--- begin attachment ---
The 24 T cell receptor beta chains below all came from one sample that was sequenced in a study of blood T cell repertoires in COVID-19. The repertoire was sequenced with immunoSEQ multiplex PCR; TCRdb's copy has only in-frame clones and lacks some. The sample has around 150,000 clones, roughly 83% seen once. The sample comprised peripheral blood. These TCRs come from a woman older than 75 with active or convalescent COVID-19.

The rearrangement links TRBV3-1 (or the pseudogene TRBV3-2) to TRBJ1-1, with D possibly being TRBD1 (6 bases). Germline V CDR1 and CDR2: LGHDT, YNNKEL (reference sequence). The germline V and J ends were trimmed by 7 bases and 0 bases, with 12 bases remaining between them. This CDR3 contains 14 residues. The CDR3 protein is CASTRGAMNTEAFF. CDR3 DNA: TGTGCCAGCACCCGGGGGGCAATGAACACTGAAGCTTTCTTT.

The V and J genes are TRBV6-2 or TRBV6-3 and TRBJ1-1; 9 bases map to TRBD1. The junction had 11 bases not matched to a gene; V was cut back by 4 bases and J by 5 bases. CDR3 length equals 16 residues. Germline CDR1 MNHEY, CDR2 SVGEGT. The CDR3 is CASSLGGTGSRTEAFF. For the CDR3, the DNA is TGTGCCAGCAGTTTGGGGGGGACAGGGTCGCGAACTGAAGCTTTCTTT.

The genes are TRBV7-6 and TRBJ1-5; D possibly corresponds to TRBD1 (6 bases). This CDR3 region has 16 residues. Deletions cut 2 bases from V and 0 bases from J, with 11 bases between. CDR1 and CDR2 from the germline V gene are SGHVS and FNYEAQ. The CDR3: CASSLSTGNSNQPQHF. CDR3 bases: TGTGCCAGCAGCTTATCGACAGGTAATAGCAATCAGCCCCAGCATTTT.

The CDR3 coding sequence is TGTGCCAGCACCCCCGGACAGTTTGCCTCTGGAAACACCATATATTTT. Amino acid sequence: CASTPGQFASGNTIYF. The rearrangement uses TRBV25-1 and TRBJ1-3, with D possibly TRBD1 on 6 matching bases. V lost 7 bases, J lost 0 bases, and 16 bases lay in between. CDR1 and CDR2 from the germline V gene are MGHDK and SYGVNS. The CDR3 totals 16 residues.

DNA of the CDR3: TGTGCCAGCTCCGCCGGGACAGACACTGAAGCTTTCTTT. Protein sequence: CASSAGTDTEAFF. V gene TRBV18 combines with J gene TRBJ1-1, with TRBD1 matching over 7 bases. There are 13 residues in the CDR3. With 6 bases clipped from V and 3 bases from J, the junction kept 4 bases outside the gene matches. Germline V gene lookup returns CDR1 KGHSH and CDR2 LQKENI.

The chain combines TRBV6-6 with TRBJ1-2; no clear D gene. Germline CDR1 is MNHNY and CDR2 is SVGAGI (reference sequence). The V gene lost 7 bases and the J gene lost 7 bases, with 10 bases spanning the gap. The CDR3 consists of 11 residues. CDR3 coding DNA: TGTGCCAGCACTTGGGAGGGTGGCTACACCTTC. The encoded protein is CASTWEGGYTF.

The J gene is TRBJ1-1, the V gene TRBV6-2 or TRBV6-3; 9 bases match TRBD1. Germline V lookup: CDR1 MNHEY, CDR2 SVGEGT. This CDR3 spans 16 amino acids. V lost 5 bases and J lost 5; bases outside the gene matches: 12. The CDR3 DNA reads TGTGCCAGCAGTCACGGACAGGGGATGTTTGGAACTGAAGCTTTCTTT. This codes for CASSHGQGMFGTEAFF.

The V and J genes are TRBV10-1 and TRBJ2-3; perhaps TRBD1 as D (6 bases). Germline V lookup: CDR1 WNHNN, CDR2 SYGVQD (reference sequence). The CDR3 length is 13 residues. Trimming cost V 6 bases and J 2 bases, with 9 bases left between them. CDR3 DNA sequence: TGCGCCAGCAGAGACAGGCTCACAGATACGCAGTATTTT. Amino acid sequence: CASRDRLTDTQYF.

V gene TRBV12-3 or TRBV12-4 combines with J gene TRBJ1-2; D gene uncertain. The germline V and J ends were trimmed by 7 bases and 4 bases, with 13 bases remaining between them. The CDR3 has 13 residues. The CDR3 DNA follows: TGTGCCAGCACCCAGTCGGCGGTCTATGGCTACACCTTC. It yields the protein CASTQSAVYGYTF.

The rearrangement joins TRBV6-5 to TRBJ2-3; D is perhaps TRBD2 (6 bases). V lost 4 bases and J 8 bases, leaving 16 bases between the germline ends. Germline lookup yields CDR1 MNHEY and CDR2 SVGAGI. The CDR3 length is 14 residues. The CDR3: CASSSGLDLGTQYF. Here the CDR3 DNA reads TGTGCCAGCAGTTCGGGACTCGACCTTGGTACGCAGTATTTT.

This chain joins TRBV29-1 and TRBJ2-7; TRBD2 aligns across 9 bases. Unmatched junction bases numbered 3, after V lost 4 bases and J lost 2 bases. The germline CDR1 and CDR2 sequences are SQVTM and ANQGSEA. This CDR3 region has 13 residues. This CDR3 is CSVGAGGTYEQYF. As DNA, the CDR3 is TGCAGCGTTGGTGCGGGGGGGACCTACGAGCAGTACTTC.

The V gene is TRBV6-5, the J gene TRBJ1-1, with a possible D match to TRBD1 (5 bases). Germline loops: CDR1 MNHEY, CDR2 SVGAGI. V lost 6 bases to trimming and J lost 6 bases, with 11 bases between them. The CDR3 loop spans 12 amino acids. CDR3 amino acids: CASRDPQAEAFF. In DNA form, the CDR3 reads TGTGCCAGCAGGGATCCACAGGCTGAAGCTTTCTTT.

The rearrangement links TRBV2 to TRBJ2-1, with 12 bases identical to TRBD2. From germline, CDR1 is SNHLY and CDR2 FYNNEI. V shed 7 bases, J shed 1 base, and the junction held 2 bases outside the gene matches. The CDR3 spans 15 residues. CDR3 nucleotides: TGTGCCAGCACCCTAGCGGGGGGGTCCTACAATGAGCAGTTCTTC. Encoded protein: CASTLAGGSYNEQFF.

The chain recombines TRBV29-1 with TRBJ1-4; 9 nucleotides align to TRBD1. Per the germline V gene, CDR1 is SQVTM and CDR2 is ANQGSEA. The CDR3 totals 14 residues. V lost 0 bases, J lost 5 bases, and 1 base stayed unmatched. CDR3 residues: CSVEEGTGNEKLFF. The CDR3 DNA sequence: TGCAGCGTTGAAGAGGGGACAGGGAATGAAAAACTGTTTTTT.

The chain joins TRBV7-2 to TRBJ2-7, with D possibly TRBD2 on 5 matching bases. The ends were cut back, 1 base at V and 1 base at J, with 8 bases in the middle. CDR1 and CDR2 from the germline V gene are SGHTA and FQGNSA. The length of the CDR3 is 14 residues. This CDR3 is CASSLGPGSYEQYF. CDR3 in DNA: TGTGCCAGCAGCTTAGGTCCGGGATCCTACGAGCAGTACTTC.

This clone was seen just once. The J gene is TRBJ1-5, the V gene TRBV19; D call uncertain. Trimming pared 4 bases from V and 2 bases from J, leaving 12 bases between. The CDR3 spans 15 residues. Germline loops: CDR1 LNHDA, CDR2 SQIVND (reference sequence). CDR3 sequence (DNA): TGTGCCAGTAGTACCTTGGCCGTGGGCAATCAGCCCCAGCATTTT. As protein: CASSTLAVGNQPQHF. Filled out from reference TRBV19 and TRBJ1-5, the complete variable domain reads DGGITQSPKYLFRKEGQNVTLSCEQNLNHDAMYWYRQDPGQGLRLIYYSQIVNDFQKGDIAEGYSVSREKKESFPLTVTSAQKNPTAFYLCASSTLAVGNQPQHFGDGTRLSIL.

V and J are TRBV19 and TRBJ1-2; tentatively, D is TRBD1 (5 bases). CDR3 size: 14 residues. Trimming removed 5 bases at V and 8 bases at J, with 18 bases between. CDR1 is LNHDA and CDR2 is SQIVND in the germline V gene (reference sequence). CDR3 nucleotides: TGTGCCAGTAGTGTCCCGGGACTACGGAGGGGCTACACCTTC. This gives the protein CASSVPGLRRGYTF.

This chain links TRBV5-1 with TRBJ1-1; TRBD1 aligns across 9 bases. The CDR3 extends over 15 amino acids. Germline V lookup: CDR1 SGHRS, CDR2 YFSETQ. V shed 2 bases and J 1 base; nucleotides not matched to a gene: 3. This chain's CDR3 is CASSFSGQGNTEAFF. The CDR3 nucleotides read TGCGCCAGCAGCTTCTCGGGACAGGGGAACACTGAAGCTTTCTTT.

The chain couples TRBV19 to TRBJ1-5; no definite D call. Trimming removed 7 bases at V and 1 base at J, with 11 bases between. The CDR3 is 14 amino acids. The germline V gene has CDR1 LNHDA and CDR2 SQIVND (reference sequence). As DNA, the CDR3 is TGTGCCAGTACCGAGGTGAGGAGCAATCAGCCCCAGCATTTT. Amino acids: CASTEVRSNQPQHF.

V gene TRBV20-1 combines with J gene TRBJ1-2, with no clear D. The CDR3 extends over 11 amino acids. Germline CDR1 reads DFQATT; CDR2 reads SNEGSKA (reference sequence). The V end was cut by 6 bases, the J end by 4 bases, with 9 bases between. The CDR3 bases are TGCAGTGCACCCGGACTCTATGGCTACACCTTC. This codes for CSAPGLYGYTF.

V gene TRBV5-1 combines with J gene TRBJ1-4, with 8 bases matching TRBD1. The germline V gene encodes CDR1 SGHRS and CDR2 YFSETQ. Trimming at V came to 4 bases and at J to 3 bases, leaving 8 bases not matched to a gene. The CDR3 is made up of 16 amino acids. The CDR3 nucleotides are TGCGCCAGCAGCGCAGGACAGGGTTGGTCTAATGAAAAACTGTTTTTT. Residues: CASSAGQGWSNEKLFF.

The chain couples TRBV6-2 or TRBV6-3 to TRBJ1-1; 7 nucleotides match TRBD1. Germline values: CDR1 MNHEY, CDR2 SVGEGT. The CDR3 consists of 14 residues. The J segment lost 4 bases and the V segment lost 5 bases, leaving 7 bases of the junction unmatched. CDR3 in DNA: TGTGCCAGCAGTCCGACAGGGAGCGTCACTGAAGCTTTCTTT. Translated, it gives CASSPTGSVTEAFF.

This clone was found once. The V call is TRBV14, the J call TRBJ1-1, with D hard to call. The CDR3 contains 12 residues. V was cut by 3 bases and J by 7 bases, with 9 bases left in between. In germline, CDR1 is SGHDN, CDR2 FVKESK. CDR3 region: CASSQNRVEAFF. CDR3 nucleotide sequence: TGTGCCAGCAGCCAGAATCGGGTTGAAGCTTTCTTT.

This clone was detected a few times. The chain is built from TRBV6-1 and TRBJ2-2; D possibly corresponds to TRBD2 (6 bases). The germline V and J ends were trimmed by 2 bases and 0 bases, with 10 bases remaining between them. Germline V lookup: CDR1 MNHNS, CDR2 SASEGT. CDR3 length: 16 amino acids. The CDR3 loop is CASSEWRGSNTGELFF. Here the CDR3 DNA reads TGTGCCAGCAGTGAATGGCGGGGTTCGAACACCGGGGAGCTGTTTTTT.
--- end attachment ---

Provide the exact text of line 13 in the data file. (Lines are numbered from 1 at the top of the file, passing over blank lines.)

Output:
The V gene is TRBV6-5, the J gene TRBJ1-1, with a possible D match to TRBD1 (5 bases). Germline loops: CDR1 MNHEY, CDR2 SVGAGI. V lost 6 bases to trimming and J lost 6 bases, with 11 bases between them. The CDR3 loop spans 12 amino acids. CDR3 amino acids: CASRDPQAEAFF. In DNA form, the CDR3 reads TGTGCCAGCAGGGATCCACAGGCTGAAGCTTTCTTT.